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Desperation: reliable Senate ally now wants to be a thorn in Obama's rear

Votes with Obama 97 percent of the time
Photo by Mark Wilson/Getty Images

Senate Democrats have long been facing an uphill battle in the 2014 midterms with the most competitive races on Republican turf and President Obama's approval numbers in the toilet. While it is not surprising that Democrats in these states are doing what they can to try to distance themselves from Obama, Alaska Sen. Mark Begich is taking things to another level.

For Begich, merely disagreeing with Obama is not enough. But how about putting him on full blast and vowing to puncture him in a certain area?

“I’ll be a thorn in his [posterior],” Begich (D-Alaska) said in an interview Sunday with the Washington Post. “There’s times when I’m a total thorn, you know, and he doesn’t appreciate it.”

Begich's tough talk is ironic coming from someone who voted with President Obama 97 percent of the time last year. Since his election to the Senate in 2008, Begich has marched in lockstep with Obama on every key issue including the Affordable Care Act, the stimulus bill, the Dodd-Frank Wall Street Reform Act, and immigration reform. Nothing in his past votes suggests he will come anywhere close to needling Obama.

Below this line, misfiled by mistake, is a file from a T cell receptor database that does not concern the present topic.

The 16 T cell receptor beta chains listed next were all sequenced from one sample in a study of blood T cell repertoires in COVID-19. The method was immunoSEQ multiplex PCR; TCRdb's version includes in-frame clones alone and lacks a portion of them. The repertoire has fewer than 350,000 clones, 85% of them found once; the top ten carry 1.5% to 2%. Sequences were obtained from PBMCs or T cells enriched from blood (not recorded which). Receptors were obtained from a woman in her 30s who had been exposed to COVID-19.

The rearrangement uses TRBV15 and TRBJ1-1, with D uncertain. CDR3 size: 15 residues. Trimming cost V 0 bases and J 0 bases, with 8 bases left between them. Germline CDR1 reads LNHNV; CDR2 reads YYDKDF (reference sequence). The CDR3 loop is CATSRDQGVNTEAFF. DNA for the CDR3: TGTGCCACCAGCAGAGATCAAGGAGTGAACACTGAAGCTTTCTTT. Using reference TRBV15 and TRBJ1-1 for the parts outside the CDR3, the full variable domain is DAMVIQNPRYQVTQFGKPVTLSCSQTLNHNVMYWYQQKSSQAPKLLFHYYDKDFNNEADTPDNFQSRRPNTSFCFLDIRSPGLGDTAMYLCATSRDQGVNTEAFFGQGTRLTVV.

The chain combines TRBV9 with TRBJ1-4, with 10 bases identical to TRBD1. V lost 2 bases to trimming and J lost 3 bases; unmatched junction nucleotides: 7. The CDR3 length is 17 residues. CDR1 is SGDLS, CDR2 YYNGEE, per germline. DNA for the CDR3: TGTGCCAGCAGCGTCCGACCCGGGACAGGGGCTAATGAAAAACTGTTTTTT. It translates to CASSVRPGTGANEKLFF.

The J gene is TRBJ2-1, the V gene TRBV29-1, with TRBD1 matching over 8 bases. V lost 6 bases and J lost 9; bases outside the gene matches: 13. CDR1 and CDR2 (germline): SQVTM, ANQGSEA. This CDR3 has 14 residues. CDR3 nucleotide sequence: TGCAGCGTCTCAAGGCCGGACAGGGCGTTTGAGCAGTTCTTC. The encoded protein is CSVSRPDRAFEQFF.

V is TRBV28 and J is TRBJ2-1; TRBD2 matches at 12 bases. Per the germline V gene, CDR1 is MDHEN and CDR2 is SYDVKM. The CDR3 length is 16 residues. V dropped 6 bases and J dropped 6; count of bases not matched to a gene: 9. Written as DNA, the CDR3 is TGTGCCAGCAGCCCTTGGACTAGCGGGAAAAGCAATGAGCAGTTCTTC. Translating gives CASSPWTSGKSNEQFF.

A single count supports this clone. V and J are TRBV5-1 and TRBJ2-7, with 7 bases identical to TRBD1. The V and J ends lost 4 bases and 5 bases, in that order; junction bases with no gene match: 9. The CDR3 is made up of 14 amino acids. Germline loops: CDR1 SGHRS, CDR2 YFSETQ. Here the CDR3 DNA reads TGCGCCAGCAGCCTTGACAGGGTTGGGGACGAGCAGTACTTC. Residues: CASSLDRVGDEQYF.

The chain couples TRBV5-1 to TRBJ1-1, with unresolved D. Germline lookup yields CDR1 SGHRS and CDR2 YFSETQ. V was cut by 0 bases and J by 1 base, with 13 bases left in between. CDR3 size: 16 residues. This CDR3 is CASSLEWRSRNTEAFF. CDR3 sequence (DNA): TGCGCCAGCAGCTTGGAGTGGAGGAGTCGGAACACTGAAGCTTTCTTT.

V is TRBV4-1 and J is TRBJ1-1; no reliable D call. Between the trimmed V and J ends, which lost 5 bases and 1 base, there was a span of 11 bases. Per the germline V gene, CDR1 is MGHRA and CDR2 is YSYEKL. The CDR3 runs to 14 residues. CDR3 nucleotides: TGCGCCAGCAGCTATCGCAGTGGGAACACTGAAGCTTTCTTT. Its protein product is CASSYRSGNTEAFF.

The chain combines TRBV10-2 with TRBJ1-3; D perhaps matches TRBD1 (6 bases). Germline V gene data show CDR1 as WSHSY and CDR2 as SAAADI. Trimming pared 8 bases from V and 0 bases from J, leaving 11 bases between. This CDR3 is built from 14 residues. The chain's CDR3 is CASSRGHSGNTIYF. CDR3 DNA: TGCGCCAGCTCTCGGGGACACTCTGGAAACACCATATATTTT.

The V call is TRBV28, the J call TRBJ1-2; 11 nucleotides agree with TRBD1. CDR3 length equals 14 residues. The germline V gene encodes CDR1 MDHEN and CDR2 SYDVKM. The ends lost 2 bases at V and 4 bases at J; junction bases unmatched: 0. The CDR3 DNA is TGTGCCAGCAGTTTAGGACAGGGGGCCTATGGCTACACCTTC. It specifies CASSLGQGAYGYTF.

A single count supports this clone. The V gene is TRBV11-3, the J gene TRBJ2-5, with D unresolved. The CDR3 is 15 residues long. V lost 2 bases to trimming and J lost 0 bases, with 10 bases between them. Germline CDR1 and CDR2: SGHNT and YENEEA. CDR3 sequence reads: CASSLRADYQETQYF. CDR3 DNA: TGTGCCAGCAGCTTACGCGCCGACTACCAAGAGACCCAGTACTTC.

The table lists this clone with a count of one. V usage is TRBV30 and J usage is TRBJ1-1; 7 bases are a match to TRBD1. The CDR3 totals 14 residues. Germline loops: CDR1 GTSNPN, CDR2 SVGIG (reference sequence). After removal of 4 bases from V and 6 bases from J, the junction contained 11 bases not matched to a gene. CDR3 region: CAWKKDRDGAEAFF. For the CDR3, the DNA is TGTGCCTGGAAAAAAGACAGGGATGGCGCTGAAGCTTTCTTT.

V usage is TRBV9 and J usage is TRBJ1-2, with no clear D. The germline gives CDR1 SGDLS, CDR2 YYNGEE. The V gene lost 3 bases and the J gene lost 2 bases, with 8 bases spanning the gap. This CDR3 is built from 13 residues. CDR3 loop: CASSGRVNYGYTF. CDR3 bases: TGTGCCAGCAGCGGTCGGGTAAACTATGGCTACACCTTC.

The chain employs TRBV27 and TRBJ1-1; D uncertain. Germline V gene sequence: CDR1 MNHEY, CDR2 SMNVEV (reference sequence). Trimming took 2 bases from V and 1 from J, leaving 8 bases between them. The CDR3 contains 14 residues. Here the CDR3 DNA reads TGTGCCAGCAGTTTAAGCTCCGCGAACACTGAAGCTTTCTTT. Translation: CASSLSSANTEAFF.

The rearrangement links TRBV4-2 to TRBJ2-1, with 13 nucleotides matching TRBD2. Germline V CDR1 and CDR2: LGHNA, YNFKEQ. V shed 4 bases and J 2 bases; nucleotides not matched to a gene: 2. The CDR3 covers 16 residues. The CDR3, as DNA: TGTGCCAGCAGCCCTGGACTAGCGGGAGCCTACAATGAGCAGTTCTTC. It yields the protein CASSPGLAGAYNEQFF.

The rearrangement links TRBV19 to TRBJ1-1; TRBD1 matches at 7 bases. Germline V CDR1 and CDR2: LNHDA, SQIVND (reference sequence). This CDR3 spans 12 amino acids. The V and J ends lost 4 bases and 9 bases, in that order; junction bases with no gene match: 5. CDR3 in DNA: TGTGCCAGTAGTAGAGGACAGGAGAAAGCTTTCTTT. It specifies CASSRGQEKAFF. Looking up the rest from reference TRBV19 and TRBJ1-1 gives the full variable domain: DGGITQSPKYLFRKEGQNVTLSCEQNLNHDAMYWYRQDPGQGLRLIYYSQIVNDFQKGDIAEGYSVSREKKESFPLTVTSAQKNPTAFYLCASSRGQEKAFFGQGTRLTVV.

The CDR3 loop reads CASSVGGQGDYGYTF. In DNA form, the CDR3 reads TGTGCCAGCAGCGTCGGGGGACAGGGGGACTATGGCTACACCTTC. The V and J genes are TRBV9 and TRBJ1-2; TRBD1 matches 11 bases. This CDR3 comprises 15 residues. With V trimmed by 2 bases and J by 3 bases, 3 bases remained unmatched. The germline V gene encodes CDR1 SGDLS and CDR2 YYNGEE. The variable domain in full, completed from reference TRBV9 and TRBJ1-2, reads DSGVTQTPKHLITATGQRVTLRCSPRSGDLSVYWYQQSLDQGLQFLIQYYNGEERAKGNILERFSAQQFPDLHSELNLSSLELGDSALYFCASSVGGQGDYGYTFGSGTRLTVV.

Polling has been scarce in this race, but it is clear Begich is quite worried about his political survival. He faces a strong potential challenger in GOP frontrunner Dan Sullivan, a Marine Corps officer, former Alaska Attorney General and a commissioner of the Alaska Department of Natural Resources. On top of his strong political resume, Sullivan has also managed to outraise Begich so far this year and unite both the establishment and tea party wings of the Republican Party. Should Sullivan win the GOP primary on August 19, Begich will find himself fighting for his political life.

Begich also cannot point to any major legislative achievements. Despite serving in the Senate for over five years, only one of Begich's bills has been passed into law. The passed bill renamed a courthouse in Anchorage. So Begich is going to have to rely on the fact he is a lifelong Alaskan, consituent services, and occasional Obama-bashing to win over Alaskan voters.

Begich throwing Obama under the bus is not surprising because politicians in trouble like to have a scapegoat. But he cannot hide from his record.

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